City council on collision course with Norwich MPs over cuts

Leaders at Norwich City Council have condemned the amount of money the government is giving them to provide services to families next year as 'inadequate' - setting City Hall on a collision course with the city's two MPs.

Worried city councillors have warned it is 'inevitable' that front-line services will be 'adversely affected' because the government is not giving them enough money to use next year.

But the city's MPs have said it is time for the city council to stop 'carping' and to get on with making the tough decisions, which they say have been made necessary because of the financial legacy of the previous Labour government.

With the city council due to discuss its budget within the next month - which will reveal where the axe will fall at City Hall - it emerged last night that the council has written to local government minister Grant Shapps urging him to rethink how much he plans to give them.

The government is planning to give the city council �12.2m for this coming financial year, and at a council meeting last night, councillors said that sum - �1.9m less than last year - is not enough.

Alan Waters, the council's cabinet member for resources, performance and shared services said such a funding gap cannot be made up by efficiencies alone and 'it is inevitable that front-line services will be adversely affected.'

He said a system known as damping means around �1.6m to which the council was entitled has been redistributed among other local authorities deemed to have a greater need.

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While the government has given the city council a special one-off grant of �850,000, councillors say that will not solve the problem in the long run and, because so many of the homes in Norwich are in council tax bands A and B, it cannot raise significant money through council tax.

Labour put forward a motion to condemn the financial settlement as 'inadequate' and to call on the city's MPs to support the city's efforts to get more cash.

Mr Waters said: 'This is still a provisional settlement so what we are seeking is to add some weight to that submission and an endorsement from all groups will help.'

The Greens backed him, giving enough agreement for the council to agree the motion, but the Liberal Democrats and Conservatives voted against it.

And the city's MPs also hit back. Chloe Smith, Conservative MP for Norwich North, said she was 'sympathetic' to Mr Waters' letter and would be interested to read the response, but added: 'The country is in a dire situation. People are deeply concerned. That is a direct consequence of the actions of these councillors' mates in the last government.

'Yesterday we learnt that the national debt stands at over two trillion pounds for the first time in our history. I wonder if Labour councillors even know how many zeroes that has. Norwich City Council should not be carping, but getting on and helping clear that mess up.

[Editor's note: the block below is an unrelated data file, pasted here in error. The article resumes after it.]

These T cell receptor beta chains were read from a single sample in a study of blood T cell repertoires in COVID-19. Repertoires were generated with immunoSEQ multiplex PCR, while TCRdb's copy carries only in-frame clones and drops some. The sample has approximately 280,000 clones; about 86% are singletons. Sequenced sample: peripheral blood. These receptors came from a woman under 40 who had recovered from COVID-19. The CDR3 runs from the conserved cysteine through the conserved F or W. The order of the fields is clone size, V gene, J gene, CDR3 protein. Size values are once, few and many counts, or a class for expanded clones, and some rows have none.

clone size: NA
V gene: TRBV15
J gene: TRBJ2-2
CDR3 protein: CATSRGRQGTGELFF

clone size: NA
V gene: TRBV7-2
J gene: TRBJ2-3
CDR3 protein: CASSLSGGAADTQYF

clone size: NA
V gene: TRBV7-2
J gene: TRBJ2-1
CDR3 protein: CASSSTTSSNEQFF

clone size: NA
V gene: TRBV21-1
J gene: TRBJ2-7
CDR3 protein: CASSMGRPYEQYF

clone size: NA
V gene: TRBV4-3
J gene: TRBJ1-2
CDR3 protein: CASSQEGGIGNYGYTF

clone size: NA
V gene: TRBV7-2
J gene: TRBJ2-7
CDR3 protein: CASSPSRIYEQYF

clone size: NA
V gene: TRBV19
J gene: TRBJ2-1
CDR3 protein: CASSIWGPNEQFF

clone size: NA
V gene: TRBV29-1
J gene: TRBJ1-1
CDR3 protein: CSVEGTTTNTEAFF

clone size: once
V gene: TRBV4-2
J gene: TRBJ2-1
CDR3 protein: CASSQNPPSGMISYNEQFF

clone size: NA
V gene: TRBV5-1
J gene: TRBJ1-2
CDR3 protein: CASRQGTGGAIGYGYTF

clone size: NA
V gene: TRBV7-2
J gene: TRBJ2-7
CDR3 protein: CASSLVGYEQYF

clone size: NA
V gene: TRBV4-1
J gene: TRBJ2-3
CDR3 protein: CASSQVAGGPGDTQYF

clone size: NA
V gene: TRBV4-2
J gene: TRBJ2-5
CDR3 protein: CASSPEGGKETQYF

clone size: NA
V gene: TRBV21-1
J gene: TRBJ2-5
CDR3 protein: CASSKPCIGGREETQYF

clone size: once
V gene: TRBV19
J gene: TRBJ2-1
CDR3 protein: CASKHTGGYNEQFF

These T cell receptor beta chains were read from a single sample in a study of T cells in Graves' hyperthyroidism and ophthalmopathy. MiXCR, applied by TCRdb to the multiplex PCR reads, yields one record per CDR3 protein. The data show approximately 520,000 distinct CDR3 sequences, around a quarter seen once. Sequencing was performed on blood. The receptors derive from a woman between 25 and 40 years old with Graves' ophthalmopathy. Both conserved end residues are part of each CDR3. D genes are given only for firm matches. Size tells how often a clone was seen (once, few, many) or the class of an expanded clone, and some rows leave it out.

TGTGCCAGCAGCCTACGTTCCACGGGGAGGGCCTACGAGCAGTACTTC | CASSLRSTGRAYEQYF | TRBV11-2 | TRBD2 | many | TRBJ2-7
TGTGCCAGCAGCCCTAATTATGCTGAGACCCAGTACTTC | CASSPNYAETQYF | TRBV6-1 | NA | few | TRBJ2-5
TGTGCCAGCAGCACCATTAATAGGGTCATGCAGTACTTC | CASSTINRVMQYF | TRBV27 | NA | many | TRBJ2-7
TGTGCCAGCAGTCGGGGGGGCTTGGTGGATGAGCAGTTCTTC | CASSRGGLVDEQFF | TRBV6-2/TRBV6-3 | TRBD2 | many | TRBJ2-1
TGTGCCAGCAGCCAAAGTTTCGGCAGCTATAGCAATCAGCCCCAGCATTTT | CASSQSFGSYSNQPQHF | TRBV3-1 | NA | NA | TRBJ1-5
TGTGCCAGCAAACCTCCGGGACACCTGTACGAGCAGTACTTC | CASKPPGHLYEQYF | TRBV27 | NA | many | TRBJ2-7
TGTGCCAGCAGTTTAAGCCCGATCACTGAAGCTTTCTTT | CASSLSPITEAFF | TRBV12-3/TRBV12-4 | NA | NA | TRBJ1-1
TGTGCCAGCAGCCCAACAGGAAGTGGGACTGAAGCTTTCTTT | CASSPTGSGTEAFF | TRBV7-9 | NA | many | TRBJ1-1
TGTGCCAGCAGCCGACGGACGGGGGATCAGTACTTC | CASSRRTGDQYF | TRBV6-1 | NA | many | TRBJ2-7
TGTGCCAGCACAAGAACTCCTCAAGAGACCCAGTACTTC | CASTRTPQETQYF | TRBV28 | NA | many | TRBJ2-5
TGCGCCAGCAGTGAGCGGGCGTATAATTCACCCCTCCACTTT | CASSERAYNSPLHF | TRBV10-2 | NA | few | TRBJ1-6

'I respect constructive suggestions, and welcome those when they come out of any council chamber. However, in this case we have to be realistic. This government has made sure Norwich is getting just as fair a deal as anywhere else.

'In fact, per capita, the city's needs are recognised in the local government settlement and also in, for example, new education funding.'

And Norwich South Liberal Democrat MP Simon Wright said; 'The Labour government left behind the biggest budget deficit in peacetime history, the burden of which is now falling on all publicly funded authorities including Norwich City Council.

'Failure to address the deficit would be catastrophic for the country, but it does mean tough decisions have to be made in order to put things right.

'As a result, Norwich City Council, along with all other councils, is facing challenging times. The council will get a �850,000 transitional grant from the government to help it through this period.

'It will receive more funding per person than North Norfolk, South Norfolk, Broadland and Breckland councils because we have more areas of deprivation in Norwich than in many other parts of Norfolk.

'However, Norwich City Council still needs to demonstrate that it will deliver value for money to local council tax payers.

'It needs to look long and hard at the amount of money it spends on consultants, communications and the revenue lost from leaving council homes empty for weeks on end.

'The council must also work closely with other districts in Norfolk to see where further shared working opportunities can drive down costs.'

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